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In the plethora of articles marking 50 years since the Six Day War a piece devoted to Israel’s preemptive air strike at 7:45 AM on 11 Egyptian air bases that literally destroyed the Egyptian air force on the ground, revealed just how complex pulling off such a feat was.

            There were years of intense intelligence work by the IAF – independent of the IDF’s Intelligence Corps where ‘the devil is in the details’. Like what? Not only knowing Egyptian pilots would be having breakfast at 7:45 AM after dawn patrol and base commanders would be on their way to work from home, but knowing Egyptian runways are made of concrete not asphalt requiring Israel to develop special bombs that wouldn’t simply bounce off the runways on impact… (Israel HaYom) Photo credit: Destroyed Egyptian aircraft on the ground – Israel Government Press Office 



Thirty-five year-old Israel Opera soloist Agam Englard-Saar is out to popularize opera in a unique way that goes beyond the fashion of concert programs that mix classical music with musicale ditties or the Beatles to attract a young audience.

            Without fancy costumes or even a spot of makeup – armed only with her incredible voice, the soprano sat down at the piano in her living room in a black tank top – the kind of apparel one dons to wash the floors or step out to the corner grocery to pick up a liter of milk – to belt out a series of well-known arias and classical melodies which she videotaped and posted on her Facebook page…with new lyrics that range from an ode to exhausted parents of small children* to lambasting the Hebrew Language Academy’s search for a Hebrew name for the spinner before the fad fades. (Yediot) Photo credit: Agamvoice website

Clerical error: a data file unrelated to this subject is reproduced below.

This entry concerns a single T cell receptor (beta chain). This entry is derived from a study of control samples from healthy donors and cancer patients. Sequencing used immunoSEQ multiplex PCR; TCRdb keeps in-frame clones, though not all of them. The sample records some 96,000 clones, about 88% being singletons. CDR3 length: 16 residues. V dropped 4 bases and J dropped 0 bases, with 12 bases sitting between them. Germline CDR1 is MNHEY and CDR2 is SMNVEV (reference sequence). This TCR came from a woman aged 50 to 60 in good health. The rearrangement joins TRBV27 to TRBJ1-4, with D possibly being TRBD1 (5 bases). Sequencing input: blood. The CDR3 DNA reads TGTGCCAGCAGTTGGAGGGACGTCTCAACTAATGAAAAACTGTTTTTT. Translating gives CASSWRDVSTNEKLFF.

* Rough translation of the first stanza sans the rhyme: Eve has arrived/ time to chill out/start the dishwasher/put up [your] feet…Even if laundry remains/ ‘tho there’s clothes on the floor…just for a minute/let’s sit/ and let up on routine. Let’s say you’re on the seashore/ let’s say everything is simply perfect/ coconut drink in hand/ you beam all over…if only you could ignore your world…”



Chinese tourism to Israel is on the rise* according to a Yediot profile. But what sparked Li-Yong from Beijing to visit Israel was truly unique:  Returning home from working for a Chinese construction company in East Africa, Li-Yong was standing at the checkout at the Duty Free in Addis Ababa during a layover between flights when he discovered he was short by a dollar in cash for the $71 bottle of Johnny Walker Green Label he planned to take back to family in Beijing. He was about to forgo the purchase when a perfect stranger behind him in line handed him a dollar bill. She told him she was touring Africa after finishing her military service in the IDF. “I said to myself, I have to go see the place where these considerate Jews live…” (Israel HaYom) Photo credit: Israeli Embassy in Beijing


* 80,000 visitors in 2016, up from 40,000 in 2015, with 100,000 tourists expected in 2017.



It’s an Israeli tradition in some quarters to fulfill the commandment at Shavuot to “rejoice in your holiday” (Deut. 16:14) by ‘reenacting’ an event that took place during the pilgrimage to Jerusalem in biblical times: pouring water on the altar. 

            So, while Israelis may turn off the tap when they brush their teeth to save water, in honor of the declaration in the Mishne that “whoever has not seen the joyous water-drawing ceremony (simchat beit hasho’ava in Hebrew) has never experienced true joy” Israeli kids mark the event with a modern twist. How? Water fights, of course!